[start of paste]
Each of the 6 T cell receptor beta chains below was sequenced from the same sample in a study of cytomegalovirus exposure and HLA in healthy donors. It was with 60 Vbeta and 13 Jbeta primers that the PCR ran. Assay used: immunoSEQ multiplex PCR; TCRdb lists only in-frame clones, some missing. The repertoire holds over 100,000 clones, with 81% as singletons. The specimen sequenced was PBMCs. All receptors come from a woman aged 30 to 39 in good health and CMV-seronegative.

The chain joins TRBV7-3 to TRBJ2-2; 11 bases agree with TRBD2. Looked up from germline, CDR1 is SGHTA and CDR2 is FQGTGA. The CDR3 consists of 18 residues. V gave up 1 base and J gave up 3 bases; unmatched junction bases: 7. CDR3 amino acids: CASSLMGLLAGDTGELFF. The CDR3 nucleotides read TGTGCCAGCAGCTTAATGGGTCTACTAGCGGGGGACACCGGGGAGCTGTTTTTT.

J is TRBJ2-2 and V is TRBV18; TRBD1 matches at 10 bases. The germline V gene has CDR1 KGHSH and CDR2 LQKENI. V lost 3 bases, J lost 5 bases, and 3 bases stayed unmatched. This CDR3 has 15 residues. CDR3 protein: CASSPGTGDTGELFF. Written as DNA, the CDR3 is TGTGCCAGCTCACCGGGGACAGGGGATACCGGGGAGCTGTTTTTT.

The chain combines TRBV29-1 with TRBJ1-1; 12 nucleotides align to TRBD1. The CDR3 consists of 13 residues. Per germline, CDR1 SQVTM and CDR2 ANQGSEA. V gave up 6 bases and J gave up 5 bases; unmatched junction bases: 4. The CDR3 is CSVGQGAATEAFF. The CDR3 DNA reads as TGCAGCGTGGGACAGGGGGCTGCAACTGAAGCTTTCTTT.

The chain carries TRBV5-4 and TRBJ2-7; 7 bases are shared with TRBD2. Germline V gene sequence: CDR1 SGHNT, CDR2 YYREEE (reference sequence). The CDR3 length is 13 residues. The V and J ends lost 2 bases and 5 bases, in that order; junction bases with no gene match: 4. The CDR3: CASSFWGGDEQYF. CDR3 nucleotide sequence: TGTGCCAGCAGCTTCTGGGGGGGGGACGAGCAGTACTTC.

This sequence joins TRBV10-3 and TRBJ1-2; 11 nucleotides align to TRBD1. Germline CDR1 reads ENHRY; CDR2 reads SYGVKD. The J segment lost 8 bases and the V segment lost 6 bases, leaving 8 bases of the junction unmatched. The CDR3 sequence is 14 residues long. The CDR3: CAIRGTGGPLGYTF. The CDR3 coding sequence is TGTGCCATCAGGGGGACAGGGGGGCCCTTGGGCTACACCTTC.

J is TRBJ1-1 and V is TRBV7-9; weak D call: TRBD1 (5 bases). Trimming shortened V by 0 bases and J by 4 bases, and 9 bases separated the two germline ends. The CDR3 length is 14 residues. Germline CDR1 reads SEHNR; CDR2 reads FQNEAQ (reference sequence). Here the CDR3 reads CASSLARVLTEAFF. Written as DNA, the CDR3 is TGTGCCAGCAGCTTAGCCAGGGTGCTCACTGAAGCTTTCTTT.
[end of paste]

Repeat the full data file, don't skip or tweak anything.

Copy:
Each of the 6 T cell receptor beta chains below was sequenced from the same sample in a study of cytomegalovirus exposure and HLA in healthy donors. It was with 60 Vbeta and 13 Jbeta primers that the PCR ran. Assay used: immunoSEQ multiplex PCR; TCRdb lists only in-frame clones, some missing. The repertoire holds over 100,000 clones, with 81% as singletons. The specimen sequenced was PBMCs. All receptors come from a woman aged 30 to 39 in good health and CMV-seronegative.

The chain joins TRBV7-3 to TRBJ2-2; 11 bases agree with TRBD2. Looked up from germline, CDR1 is SGHTA and CDR2 is FQGTGA. The CDR3 consists of 18 residues. V gave up 1 base and J gave up 3 bases; unmatched junction bases: 7. CDR3 amino acids: CASSLMGLLAGDTGELFF. The CDR3 nucleotides read TGTGCCAGCAGCTTAATGGGTCTACTAGCGGGGGACACCGGGGAGCTGTTTTTT.

J is TRBJ2-2 and V is TRBV18; TRBD1 matches at 10 bases. The germline V gene has CDR1 KGHSH and CDR2 LQKENI. V lost 3 bases, J lost 5 bases, and 3 bases stayed unmatched. This CDR3 has 15 residues. CDR3 protein: CASSPGTGDTGELFF. Written as DNA, the CDR3 is TGTGCCAGCTCACCGGGGACAGGGGATACCGGGGAGCTGTTTTTT.

The chain combines TRBV29-1 with TRBJ1-1; 12 nucleotides align to TRBD1. The CDR3 consists of 13 residues. Per germline, CDR1 SQVTM and CDR2 ANQGSEA. V gave up 6 bases and J gave up 5 bases; unmatched junction bases: 4. The CDR3 is CSVGQGAATEAFF. The CDR3 DNA reads as TGCAGCGTGGGACAGGGGGCTGCAACTGAAGCTTTCTTT.

The chain carries TRBV5-4 and TRBJ2-7; 7 bases are shared with TRBD2. Germline V gene sequence: CDR1 SGHNT, CDR2 YYREEE (reference sequence). The CDR3 length is 13 residues. The V and J ends lost 2 bases and 5 bases, in that order; junction bases with no gene match: 4. The CDR3: CASSFWGGDEQYF. CDR3 nucleotide sequence: TGTGCCAGCAGCTTCTGGGGGGGGGACGAGCAGTACTTC.

This sequence joins TRBV10-3 and TRBJ1-2; 11 nucleotides align to TRBD1. Germline CDR1 reads ENHRY; CDR2 reads SYGVKD. The J segment lost 8 bases and the V segment lost 6 bases, leaving 8 bases of the junction unmatched. The CDR3 sequence is 14 residues long. The CDR3: CAIRGTGGPLGYTF. The CDR3 coding sequence is TGTGCCATCAGGGGGACAGGGGGGCCCTTGGGCTACACCTTC.

J is TRBJ1-1 and V is TRBV7-9; weak D call: TRBD1 (5 bases). Trimming shortened V by 0 bases and J by 4 bases, and 9 bases separated the two germline ends. The CDR3 length is 14 residues. Germline CDR1 reads SEHNR; CDR2 reads FQNEAQ (reference sequence). Here the CDR3 reads CASSLARVLTEAFF. Written as DNA, the CDR3 is TGTGCCAGCAGCTTAGCCAGGGTGCTCACTGAAGCTTTCTTT.